Shrugs off German court news
The German courts didn’t necessarily say the ECB QE measures could not be done, but they do want more information to justify their actions. The European markets are shrugging off the decision and closing higher on the day:
- German DAX, +2.5%
- France’s CAC, +2.3%
- UK’s FTSE 100, +1.7%
- Spain’s Ibex, +1.3%
- Italy’s FTSE MIB, +1.73%
The judges reach a 7-1 ruling in the ECB QE case
Despite the ruling, the court says that some action by the ECB QE program partially violates constitution and that some of the action is held illegal i.e. not valid in Germany.
Adding that the ECB decision is not backed by the EU treaty. The decision can be found here
Although there are some caveats, I wouldn’t look too much into this. This just reaffirms that PEPP is going to be untouched, so the lack of suggestive price action means ‘let’s move on’.
I would argue that this is the key passage to take note of in the ruling above:
“Following a transitional period of no more than three months allowing for the necessary coordination with the Eurosystem, the Bundesbank may thus no longer participate in the implementation and execution of the ECB decisions at issue, unless the ECB Governing Council adopts a new decision that demonstrates in a comprehensible and substantiated manner that the monetary policy objectives pursued by the PSPP are not disproportionate to the economic and fiscal policy effects resulting from the programme. On the same condition, the Bundesbank must ensure that the bonds already purchased and held in its portfolio are sold based on a – possibly long-term – strategy coordinated with the Eurosystem.”
That tells you the insane amount that governments are spending to try and prevent a long-term economic crisis
And the 40 million workers estimated by Bloomberg from each country’s furlough program only covers the six biggest economies in Europe. Roughly €100 billion has been spent to provide aid to workers during this time. That’s some perspective right there.
This unprecedented government support is mainly to avoid people losing their jobs, which could lead to more undesirable economic and social consequences in the long-run.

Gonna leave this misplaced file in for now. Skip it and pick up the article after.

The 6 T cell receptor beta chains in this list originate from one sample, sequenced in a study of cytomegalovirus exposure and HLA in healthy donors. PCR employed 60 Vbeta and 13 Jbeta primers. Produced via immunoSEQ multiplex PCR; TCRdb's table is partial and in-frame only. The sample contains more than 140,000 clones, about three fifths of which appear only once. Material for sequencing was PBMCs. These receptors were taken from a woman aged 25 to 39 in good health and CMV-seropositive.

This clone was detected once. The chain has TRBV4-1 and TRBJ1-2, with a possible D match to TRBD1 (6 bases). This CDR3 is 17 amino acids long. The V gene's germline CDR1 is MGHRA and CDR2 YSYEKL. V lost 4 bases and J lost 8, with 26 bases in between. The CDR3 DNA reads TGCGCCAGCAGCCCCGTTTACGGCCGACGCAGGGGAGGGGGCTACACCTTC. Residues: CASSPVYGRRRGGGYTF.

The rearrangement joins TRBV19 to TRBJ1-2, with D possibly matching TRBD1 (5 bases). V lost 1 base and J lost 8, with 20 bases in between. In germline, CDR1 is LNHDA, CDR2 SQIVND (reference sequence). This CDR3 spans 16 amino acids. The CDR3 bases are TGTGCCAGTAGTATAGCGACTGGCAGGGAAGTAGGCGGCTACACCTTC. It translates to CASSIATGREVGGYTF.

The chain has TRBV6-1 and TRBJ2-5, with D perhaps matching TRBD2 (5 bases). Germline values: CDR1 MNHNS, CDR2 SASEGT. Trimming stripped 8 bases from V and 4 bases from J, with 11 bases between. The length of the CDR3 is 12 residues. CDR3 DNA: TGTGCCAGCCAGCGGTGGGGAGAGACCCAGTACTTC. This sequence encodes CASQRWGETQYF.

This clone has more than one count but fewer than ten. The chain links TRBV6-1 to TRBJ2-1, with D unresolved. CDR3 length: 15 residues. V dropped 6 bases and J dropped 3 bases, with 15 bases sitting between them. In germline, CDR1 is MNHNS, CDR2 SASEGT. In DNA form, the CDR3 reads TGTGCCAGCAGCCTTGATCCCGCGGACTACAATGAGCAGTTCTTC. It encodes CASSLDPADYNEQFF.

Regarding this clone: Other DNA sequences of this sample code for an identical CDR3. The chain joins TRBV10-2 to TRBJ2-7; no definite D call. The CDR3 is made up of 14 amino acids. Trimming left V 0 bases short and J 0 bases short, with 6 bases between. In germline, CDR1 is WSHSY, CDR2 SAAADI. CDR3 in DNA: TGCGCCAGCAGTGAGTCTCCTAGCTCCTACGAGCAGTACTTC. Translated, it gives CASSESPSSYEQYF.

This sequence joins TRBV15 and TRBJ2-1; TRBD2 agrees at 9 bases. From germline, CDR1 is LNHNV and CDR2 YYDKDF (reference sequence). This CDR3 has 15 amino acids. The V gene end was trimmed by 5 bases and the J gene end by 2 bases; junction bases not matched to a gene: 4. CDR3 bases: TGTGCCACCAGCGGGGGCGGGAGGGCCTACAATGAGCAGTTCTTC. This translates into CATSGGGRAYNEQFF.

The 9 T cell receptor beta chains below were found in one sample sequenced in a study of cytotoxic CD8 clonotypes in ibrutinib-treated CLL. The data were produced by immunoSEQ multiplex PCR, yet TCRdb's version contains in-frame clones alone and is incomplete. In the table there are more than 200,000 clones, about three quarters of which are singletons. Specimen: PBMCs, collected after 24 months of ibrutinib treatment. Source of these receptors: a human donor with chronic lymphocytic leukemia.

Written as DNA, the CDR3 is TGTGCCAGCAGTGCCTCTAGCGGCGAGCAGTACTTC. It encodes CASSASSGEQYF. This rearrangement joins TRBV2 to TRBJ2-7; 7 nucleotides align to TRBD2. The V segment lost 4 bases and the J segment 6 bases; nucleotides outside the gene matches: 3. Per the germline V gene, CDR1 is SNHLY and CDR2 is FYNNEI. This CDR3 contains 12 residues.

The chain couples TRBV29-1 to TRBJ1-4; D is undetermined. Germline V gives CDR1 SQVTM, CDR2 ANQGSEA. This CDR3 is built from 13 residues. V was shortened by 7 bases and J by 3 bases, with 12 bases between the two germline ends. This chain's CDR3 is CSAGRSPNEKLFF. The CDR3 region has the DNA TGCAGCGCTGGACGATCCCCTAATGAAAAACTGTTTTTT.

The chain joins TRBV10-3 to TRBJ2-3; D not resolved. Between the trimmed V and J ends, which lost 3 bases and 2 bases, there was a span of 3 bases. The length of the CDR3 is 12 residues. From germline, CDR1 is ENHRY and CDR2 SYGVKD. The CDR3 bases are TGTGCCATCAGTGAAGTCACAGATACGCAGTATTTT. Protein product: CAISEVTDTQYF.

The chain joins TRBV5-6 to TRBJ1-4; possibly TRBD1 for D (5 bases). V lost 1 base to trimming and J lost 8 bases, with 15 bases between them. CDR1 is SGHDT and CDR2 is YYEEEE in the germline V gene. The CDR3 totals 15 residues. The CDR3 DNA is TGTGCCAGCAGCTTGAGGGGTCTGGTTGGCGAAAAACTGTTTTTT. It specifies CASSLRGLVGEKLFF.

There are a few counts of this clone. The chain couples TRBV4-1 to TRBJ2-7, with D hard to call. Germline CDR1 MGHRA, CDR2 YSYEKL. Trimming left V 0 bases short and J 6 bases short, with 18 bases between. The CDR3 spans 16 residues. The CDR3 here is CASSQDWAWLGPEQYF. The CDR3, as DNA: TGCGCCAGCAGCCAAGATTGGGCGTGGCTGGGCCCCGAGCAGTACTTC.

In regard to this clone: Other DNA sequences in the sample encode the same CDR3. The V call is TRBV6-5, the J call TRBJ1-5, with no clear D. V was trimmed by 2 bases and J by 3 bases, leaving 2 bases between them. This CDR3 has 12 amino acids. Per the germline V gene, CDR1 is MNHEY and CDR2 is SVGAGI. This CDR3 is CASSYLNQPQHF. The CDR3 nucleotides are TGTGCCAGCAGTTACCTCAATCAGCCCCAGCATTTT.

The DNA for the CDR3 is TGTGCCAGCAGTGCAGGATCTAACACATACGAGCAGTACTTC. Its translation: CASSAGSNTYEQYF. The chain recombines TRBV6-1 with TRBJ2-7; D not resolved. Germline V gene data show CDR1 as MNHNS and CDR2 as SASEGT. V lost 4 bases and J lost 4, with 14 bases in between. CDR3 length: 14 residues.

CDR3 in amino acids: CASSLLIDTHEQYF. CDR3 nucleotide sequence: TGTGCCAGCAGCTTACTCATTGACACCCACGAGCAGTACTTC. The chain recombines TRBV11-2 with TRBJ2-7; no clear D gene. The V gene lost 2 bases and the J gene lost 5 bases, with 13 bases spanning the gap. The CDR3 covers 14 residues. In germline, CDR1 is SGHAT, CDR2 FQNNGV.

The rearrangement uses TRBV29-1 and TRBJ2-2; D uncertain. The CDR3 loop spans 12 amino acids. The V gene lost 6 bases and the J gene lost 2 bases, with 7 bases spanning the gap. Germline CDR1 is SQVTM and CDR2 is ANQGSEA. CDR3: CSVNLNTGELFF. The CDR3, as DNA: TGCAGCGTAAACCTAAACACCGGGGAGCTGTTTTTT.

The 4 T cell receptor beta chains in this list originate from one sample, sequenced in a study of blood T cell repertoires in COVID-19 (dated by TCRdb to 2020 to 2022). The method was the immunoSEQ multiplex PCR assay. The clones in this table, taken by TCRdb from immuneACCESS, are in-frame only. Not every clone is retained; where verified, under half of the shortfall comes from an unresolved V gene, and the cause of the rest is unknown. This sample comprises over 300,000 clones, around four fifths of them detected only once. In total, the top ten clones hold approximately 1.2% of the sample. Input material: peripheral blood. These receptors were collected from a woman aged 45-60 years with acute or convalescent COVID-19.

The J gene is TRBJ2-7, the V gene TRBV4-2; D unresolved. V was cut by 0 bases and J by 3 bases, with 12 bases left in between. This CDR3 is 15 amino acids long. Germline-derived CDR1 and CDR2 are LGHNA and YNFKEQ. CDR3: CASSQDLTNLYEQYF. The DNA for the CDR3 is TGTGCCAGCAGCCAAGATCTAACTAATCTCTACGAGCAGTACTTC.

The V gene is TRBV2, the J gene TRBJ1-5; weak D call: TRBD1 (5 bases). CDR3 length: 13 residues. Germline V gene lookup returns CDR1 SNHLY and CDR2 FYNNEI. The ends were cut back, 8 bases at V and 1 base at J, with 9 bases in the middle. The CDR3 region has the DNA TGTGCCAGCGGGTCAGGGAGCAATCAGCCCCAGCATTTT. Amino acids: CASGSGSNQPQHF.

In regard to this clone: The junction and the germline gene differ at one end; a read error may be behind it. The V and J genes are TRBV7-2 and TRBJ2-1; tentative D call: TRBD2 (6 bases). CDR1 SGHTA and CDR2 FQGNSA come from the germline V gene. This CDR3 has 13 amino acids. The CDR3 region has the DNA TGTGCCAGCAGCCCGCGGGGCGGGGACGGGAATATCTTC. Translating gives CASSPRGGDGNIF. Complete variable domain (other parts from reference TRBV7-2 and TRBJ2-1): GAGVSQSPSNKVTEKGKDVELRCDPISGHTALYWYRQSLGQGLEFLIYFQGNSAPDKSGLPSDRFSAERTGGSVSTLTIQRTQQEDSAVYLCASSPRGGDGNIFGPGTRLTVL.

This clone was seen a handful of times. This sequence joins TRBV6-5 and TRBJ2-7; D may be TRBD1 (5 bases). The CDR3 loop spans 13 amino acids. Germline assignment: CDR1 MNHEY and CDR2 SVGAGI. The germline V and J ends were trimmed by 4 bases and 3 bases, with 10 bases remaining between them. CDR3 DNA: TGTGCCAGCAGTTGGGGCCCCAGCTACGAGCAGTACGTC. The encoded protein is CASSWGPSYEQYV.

For governments all over the world, it is basically a choice of deciding between the lesser of two evils. They either bear the massive fiscal costs from the furlough programs or risk soaring unemployment levels that could lead to a more protracted economic downturn.
In any case, these programs can only do so much to help businesses and their employees.
There is no guarantee that some business models will be able to continue to operate and that we will see consumption activity return quickly over the next few months.
If that is the case, all this does is help to address short-term problems created by lockdown measures. However, the long-term problems caused by the fallout from the virus outbreak will be evident in time and that will see lasting pain for many around the world.
The University of Washington’s Institute for Health Metrics and Evaluation (IHME) is used by the White House
- has forecast a very sharp increase from its last estimate in mid-April
- due to rising mobility and the easing of social distancing measures in 31 states by May 11.
- revised forecast death toll to 135,000
- 3,000 to die each day by the end of May
Sad news indeed.
Pic is from an earlier Trump info session when the forecast had 100k as the minimum,
Coming up today, 5 May 2020 ,Germany’s constitutional court (in Karlsruhe) will announce its decision on whether the ECB’s public sector purchase QE program is legal under German law.
It seems likely the decision will accept the program as legal but it could nevertheless impose restrictions on what the ECB does
- ie. it may impose conditions for the ECB’s sovereign bond purchases that could impact the flexibly of policy.
Could be a EUR negative or at least prompt some volatility. A heads up.
A piece from Monday with comments from Keith Krach, undersecretary for Economic Growth, Energy and the Environment at the U.S. State Department
- “We’ve been working on [reducing the reliance of our supply chains in China] over the last few years but we are now turbo-charging that initiative”
Background to his comments:
Trump has stepped up recent attacks on China ahead of the U.S. presidential election
economic destruction and the massive U.S. coronavirus death toll are driving a government-wide push to move U.S. production and supply chain dependency away from China, even if it goes to other more friendly nations instead
A piece via Reuters on an internal Chinese report by the Ministry of State Security to top Beijing leaders including President Xi Jinping
- Reuters cite an unnamed source, and add: “Reuters has not seen the briefing paper, but it was described by people who had direct knowledge of its findings.”
- report presented early last month
- concluded that global anti-China sentiment is at its highest since the 1989 Tiananmen Square crackdown
- As a result, Beijing faces a wave of anti-China sentiment led by the United States in the aftermath of the pandemic and needs to be prepared in a worst-case scenario for armed confrontation between the two global powers, according to people familiar with the report’s content, who declined to be identified given the sensitivity of the matter.
We’ve been seeing a tick u0p in rhetoric aimed at China. most noisily from the US but it wider spread than that (Australia, for example).
Its been a factor in some of the risk unwind we have seen.